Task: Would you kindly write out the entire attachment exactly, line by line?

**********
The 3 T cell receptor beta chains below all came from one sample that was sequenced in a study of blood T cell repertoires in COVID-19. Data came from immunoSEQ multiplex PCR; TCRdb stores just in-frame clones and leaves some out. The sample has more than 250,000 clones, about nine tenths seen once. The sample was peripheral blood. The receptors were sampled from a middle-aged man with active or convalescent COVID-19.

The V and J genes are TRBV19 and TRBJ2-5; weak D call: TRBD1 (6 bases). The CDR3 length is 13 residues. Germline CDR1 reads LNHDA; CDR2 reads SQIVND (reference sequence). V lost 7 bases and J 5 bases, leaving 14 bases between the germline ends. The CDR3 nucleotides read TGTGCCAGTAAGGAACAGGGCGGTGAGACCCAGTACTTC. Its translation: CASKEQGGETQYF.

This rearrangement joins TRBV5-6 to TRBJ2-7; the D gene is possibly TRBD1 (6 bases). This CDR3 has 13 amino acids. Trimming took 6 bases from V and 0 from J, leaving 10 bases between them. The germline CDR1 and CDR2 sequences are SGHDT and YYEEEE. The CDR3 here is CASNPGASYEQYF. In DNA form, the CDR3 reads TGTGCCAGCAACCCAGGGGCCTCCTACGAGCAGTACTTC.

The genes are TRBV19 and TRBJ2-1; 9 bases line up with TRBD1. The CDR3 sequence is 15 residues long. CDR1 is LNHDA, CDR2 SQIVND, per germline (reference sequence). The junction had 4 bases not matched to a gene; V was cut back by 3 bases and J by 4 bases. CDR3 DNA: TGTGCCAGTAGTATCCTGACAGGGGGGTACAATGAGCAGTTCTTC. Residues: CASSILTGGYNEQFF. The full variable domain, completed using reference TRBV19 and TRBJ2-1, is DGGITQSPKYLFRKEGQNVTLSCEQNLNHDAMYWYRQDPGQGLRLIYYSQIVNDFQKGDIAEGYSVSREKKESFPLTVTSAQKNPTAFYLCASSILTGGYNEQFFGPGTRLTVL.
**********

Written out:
The 3 T cell receptor beta chains below all came from one sample that was sequenced in a study of blood T cell repertoires in COVID-19. Data came from immunoSEQ multiplex PCR; TCRdb stores just in-frame clones and leaves some out. The sample has more than 250,000 clones, about nine tenths seen once. The sample was peripheral blood. The receptors were sampled from a middle-aged man with active or convalescent COVID-19.

The V and J genes are TRBV19 and TRBJ2-5; weak D call: TRBD1 (6 bases). The CDR3 length is 13 residues. Germline CDR1 reads LNHDA; CDR2 reads SQIVND (reference sequence). V lost 7 bases and J 5 bases, leaving 14 bases between the germline ends. The CDR3 nucleotides read TGTGCCAGTAAGGAACAGGGCGGTGAGACCCAGTACTTC. Its translation: CASKEQGGETQYF.

This rearrangement joins TRBV5-6 to TRBJ2-7; the D gene is possibly TRBD1 (6 bases). This CDR3 has 13 amino acids. Trimming took 6 bases from V and 0 from J, leaving 10 bases between them. The germline CDR1 and CDR2 sequences are SGHDT and YYEEEE. The CDR3 here is CASNPGASYEQYF. In DNA form, the CDR3 reads TGTGCCAGCAACCCAGGGGCCTCCTACGAGCAGTACTTC.

The genes are TRBV19 and TRBJ2-1; 9 bases line up with TRBD1. The CDR3 sequence is 15 residues long. CDR1 is LNHDA, CDR2 SQIVND, per germline (reference sequence). The junction had 4 bases not matched to a gene; V was cut back by 3 bases and J by 4 bases. CDR3 DNA: TGTGCCAGTAGTATCCTGACAGGGGGGTACAATGAGCAGTTCTTC. Residues: CASSILTGGYNEQFF. The full variable domain, completed using reference TRBV19 and TRBJ2-1, is DGGITQSPKYLFRKEGQNVTLSCEQNLNHDAMYWYRQDPGQGLRLIYYSQIVNDFQKGDIAEGYSVSREKKESFPLTVTSAQKNPTAFYLCASSILTGGYNEQFFGPGTRLTVL.